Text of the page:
The Banfield Foundation is committed to raising awareness of the link between domestic violence and animal abuse by committing to invest agencies such as the Rainbow House through its new Safer Together initiative. The program was designed to help create a world where victims of domestic violence and their pets can find safety together.

Research suggests up to 89 percent of pet-owning domestic violence victims report their abuser has either threatened, injured or killed the family pet1. As many as 48 percent of victims remain in an abusive relationship because they fear for the safety of their pet2. However, with a mere estimated six to ten percent of domestic violence shelters allowing animals onsite (Rainbow House has an onsite kennel!), the need to create and grow support for pet-friendly programs feels both critical and urgent to protect the human-animal bond and ultimately, save lives.

“Through our work and the work of other outstanding organizations, we hope to create a world where victims never have to choose between their own safety and the safety of their loved ones, including their pets. Victims often remain in a dangerous environment because they do not have access to a pet-friendly shelter or program, and we believe saving the life of a pet can save the life of a human,” said Kim Van Syoc, Executive Director, Banfield Foundation. “Pets play an essential role in families, particularly during crises, and that includes domestic violence. Keeping pets safe and healthy helps ensure they remain a vital part of their family support system, which we believe will lead to better outcomes for both people and pets.”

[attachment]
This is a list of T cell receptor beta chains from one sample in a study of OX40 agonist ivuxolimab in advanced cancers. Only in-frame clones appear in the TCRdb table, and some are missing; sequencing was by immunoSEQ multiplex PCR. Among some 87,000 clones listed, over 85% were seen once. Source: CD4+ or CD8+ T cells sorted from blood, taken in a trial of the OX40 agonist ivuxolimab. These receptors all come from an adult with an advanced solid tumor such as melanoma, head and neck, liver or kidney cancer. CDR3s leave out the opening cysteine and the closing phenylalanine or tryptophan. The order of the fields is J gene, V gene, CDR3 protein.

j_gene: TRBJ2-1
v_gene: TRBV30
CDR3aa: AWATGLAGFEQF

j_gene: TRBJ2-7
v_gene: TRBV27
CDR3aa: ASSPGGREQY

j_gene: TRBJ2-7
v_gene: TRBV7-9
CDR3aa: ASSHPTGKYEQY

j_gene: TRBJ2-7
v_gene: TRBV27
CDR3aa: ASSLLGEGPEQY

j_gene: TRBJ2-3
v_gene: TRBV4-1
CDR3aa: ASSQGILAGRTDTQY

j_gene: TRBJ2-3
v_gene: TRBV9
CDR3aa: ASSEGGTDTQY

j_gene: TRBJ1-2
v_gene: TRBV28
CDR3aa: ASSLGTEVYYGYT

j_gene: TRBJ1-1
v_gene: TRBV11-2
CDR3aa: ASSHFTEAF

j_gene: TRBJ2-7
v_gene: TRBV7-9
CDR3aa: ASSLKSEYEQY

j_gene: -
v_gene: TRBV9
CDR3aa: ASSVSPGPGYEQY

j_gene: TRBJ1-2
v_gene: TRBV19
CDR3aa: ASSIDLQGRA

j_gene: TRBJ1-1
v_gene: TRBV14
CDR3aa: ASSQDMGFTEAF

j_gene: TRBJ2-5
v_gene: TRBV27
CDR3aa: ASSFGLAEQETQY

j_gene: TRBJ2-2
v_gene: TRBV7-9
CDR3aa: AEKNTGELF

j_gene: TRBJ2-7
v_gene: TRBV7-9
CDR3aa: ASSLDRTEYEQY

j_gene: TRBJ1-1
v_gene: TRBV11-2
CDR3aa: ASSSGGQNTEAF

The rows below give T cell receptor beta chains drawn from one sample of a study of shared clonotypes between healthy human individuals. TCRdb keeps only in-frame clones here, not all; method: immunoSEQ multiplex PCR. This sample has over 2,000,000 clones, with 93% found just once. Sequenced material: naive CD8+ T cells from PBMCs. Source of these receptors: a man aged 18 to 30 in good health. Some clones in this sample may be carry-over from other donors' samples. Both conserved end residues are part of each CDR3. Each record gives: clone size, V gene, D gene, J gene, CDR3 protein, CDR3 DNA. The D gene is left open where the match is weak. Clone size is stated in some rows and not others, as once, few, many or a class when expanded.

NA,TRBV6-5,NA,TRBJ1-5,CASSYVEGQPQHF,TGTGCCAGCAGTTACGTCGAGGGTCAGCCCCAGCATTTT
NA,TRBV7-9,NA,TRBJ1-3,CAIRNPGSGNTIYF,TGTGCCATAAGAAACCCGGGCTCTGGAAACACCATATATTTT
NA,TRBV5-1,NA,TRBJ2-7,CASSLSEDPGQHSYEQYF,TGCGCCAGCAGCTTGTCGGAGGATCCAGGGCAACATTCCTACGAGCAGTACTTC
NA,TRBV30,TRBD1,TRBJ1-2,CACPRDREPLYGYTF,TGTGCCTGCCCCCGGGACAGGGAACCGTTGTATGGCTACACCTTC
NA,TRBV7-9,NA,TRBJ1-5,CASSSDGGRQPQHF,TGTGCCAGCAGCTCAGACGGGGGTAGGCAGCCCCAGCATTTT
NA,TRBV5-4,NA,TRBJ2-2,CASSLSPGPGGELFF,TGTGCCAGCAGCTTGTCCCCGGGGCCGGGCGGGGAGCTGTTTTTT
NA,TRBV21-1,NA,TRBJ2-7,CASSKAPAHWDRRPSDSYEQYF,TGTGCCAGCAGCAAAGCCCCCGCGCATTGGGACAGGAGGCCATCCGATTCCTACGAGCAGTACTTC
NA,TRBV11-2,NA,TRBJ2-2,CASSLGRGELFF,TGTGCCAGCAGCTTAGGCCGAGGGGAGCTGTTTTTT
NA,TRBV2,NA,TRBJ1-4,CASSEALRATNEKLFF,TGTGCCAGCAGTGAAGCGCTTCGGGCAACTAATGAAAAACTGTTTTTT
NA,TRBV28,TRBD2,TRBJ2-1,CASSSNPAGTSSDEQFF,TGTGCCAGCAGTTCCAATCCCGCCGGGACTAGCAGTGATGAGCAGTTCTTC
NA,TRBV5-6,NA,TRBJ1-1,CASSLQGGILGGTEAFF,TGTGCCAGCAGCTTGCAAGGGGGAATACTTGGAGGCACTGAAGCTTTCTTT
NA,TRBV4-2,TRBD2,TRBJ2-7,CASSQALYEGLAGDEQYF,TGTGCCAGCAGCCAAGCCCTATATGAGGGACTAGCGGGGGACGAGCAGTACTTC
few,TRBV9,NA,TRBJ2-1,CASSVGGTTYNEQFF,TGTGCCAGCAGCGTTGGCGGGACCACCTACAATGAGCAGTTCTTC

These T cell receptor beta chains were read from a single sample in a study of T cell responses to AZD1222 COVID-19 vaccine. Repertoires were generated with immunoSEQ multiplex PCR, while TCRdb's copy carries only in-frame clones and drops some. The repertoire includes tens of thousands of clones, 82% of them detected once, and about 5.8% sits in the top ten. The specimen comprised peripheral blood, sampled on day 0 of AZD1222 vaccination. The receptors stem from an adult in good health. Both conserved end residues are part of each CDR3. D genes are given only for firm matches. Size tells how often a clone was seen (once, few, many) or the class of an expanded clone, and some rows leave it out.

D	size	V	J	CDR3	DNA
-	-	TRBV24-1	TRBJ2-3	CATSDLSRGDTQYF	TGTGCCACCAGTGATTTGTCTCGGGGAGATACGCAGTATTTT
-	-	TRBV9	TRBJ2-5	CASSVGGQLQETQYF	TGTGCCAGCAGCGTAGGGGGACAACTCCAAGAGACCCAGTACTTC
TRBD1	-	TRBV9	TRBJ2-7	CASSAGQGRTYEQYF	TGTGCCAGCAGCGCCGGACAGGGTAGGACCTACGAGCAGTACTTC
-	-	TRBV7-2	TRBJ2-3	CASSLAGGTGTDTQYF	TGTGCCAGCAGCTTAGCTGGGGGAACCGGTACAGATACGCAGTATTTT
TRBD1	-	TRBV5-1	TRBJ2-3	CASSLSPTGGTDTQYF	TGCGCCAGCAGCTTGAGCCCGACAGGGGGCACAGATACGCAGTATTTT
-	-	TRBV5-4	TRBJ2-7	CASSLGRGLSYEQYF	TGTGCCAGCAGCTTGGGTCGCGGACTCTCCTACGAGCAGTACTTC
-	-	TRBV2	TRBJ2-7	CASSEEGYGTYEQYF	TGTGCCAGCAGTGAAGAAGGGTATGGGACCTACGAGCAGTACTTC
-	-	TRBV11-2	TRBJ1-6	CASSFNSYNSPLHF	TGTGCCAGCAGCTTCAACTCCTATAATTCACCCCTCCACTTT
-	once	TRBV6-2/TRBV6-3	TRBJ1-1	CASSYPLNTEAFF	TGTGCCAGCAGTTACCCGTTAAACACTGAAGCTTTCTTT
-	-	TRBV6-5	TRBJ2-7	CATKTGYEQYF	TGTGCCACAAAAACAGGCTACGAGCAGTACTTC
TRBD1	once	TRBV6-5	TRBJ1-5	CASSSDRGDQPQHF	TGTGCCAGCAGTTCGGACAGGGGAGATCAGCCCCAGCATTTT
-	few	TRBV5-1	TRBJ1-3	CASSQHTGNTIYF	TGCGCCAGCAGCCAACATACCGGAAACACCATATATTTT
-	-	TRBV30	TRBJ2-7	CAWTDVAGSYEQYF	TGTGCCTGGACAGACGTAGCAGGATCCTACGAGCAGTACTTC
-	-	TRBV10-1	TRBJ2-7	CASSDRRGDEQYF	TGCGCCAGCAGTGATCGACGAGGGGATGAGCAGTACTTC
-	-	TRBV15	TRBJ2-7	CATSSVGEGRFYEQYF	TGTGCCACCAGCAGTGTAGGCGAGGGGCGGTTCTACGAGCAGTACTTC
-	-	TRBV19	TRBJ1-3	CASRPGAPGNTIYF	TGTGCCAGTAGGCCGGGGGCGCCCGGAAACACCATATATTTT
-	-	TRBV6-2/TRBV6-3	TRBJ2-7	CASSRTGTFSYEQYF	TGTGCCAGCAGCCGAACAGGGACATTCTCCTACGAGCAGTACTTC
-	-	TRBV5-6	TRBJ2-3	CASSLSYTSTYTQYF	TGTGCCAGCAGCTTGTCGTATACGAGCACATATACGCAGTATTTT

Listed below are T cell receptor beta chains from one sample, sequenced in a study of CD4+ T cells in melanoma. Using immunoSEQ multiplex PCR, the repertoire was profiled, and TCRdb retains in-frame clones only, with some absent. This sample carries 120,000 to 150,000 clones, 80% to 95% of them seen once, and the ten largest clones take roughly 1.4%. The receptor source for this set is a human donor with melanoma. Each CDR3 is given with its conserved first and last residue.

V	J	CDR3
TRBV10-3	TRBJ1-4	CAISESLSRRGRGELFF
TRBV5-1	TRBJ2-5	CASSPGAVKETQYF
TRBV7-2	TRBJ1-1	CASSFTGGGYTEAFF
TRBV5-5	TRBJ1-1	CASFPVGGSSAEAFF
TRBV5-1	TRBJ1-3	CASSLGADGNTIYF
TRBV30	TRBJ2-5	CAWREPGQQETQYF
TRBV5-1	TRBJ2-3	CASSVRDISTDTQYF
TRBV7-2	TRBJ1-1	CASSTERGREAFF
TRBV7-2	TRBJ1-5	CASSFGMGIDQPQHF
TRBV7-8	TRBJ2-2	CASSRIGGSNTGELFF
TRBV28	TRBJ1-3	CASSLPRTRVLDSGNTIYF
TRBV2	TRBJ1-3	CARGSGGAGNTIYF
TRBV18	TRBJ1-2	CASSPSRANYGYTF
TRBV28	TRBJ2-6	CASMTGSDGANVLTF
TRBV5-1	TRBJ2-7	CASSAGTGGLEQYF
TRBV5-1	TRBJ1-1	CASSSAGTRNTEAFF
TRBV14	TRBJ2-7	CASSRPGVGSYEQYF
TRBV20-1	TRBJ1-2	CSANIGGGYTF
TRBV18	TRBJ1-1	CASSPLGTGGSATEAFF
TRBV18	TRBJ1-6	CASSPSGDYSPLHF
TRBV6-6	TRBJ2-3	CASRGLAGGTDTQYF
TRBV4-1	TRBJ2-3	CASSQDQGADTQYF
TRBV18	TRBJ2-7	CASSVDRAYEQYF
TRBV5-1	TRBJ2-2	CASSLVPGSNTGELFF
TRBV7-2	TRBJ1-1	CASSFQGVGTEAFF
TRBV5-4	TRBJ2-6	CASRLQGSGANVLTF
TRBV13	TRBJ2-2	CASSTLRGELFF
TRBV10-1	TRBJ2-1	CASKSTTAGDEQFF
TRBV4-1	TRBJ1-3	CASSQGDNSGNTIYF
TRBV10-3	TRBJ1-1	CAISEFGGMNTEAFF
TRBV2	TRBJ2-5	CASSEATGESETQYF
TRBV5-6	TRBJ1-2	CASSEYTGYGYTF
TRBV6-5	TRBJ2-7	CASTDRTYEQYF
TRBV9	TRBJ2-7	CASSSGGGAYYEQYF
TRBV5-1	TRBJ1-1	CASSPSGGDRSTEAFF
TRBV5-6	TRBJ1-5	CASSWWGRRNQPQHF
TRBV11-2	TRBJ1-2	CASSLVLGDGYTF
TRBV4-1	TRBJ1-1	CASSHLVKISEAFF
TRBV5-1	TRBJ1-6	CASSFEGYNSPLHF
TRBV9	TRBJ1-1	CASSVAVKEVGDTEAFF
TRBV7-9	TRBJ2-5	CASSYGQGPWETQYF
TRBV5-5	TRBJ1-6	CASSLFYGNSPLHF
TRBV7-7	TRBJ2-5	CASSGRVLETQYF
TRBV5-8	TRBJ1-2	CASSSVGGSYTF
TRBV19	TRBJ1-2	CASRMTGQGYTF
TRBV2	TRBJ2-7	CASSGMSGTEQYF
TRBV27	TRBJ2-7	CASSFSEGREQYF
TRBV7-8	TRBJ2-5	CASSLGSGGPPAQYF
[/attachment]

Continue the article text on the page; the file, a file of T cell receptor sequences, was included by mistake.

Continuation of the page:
The foundation’s new Safer Together grant program enables qualifying nonprofit organizations, such as the Rainbow House, to apply for funding as they increase their capacity to help people and pets escaping domestic violence. Rainbow House’s grant funding will largely focus on ensuring pets have access to preventive and emergency veterinary care.

“Veterinary care is essential to providing comprehensive services to human and animal victims of domestic violence. Because domestic violence is about power and control, many victims are prevented from seeking veterinary care for their pets by their abuser,” said Myra Rasnick, Executive Director of Ahimsa House, the first and only domestic violence foster program in Georgia. “Approximately 95 percent of pets entering our program require some form of veterinary care whether preventive or emergency to treat injury or illness due to abuse and neglect. Veterinarians play a crucial role in not only treating these pets, but also recognizing the signs of animal cruelty. Making the connection between animal cruelty and domestic violence makes veterinarians a lifeline for victims of domestic violence, providing earlier intervention that can help save both animal and human lives.”